September 2022: This month I'm publishing not one, but two of my favourite shots from August. The first is of the largest, and probably the oldest single stemmed Sallow tree in Sussex, which can be found near Buncton Chapel, on the Wiston Estate. It has a massive girth of 5.5m at its base and must be well over 150 years old.
I'm gradually working towards producing a photobook featuring the largest trees in Sussex. There's still quite a way to go though. This shot was made late on a still evening, just as the light was fading.Sony A7riv, 6 second exposure, f/9, 16mm ISO 100.
September 2022 #2: The second of my favourite shots from August is a commercial one; the team at Lomers Removals. I was commissioned to make some shots for them, for their all-new website.Although this might look a simple shot to do, there were actually some interesting lighting challenges to overcome. Getting the guys to all do the right thing at the same time was fun too!
In this shot I just managed to pull things together before strong, morning sunlight crept across the composition from the left. The red strip of a shutter door, on the extreme right, helps to balance the colour composition.Sony A7riv, 200th sec, f/5.6, 74mm ISO 640.
August 2022: My favourite photograph of July came from a family shoot in the hot, dry sunshine of Sussex. Strong, direct sunshine is generally not a good idea for photographing people, particularly towards midday. I could have used an off-camera flash but that's tricky when you're working on your own and people are moving around quickly! I aimed to catch some shots of this family in the shade, where the lighting on their faces was far more pleasing.Sony A7riv, 1/125 sec, f/5.6, 63mm ISO 250
July 2022: Perhaps a little cliched but my favourite shot of last month is this one, made on the South Downs near Washington village, West Sussex. It was quite tricky to do because of the timing involved. About a minute earlier and the sun was too bright and was burning out the sky. About a minute later the sun had set and the colour had drained out of the frame. In the intervening moments I made six shots, focused at different locations around the scene. I then stitched them together in post, using the 'focus stacking' technique to ensure the whole frame was sharp from front to back.
June 2022: This month's Photo of the Month just had to be this one of the gardening team at Wiston House. I was in the middle of shooting some rather conventional shots of the team for their website when John (pictured) came up with the idea of doing something a little different. Here's the result - I had to be quick to grab the shot before they dropped him though!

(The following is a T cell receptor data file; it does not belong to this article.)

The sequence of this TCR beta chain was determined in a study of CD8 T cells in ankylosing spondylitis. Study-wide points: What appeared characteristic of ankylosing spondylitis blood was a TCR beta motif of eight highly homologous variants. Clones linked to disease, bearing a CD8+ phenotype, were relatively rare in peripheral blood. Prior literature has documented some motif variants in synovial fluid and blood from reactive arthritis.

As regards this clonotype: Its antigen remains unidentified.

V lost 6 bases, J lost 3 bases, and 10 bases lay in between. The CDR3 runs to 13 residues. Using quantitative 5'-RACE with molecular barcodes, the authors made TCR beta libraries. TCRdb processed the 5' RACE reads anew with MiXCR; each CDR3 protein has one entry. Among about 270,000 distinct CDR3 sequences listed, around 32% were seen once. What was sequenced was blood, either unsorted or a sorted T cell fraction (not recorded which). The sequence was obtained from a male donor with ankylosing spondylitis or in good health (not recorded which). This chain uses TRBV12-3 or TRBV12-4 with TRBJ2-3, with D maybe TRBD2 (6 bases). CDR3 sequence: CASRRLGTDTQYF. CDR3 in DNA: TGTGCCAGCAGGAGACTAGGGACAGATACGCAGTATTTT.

MAY 2022: Few ponds in the UK are truly natural in origin, but Buncton Pond has formed where fresh water from the pervious South Downs chalk, meets the impervious clay of the Weald and bubbles up to the surface. Here, wetland plants thrive, including Pendulous Sedge (Carex pendula), Yellow Flag (Iris pseudacorus) and Marsh Marigold (Caltha palustris). The latter gives a spectacular display of butter yellow flowers in late April / early May.
Ancient Hay Meadow, Sussex High Weald
I am a Sussex, UK based photographer working in a fairly broad range of styles, including portraits, interiors, landscape, gardens and product photography.My background is in ecology and nature conservation, and I still particularly enjoy photographing wild plants. In 2016 I gained 3rd place at the International Garden Photographer of the Year awards (Wildflower Landscapes’ category) and I was also highly commended at the Pink Lady Food Photographer of the Year. In 2017 I won a first place at the Pink Lady Food Photographer of the Year awards ('Bring Home the Harvest’ category).Since 2017 my photographs have regularly appeared in magazines, books and websites worldwide, including recent features in 'Sussex Life', 'Country Life' and 'The Lady'.I suppose the main motivation behind my photography is to offer a different way of seeing the world. Sometimes I feel rather like a tourist looking into this amazing planet and wondering if anyone else has noticed what I see. I particularly like to reveal the extraordinary in the everyday and harmony in seemingly random circumstances.Call Matthew on 07763 206030. or email: email@example.comA small selection of my photographs are available as limited edition prints at Saatchi Art., or contact me for framed or unframed prints of any of my photographs in any size.
'Inside the box we gather together,
People, reasons and thoughts.
The edge of the box is where we stand,
Outsiders looking over the wall.'from ' The Box' by Carl Taylor Walker
Sunrise at West Wittering Beach
A selection of my work including landscapes, architecture, abstracts and portraiture. Chose a category below to see more.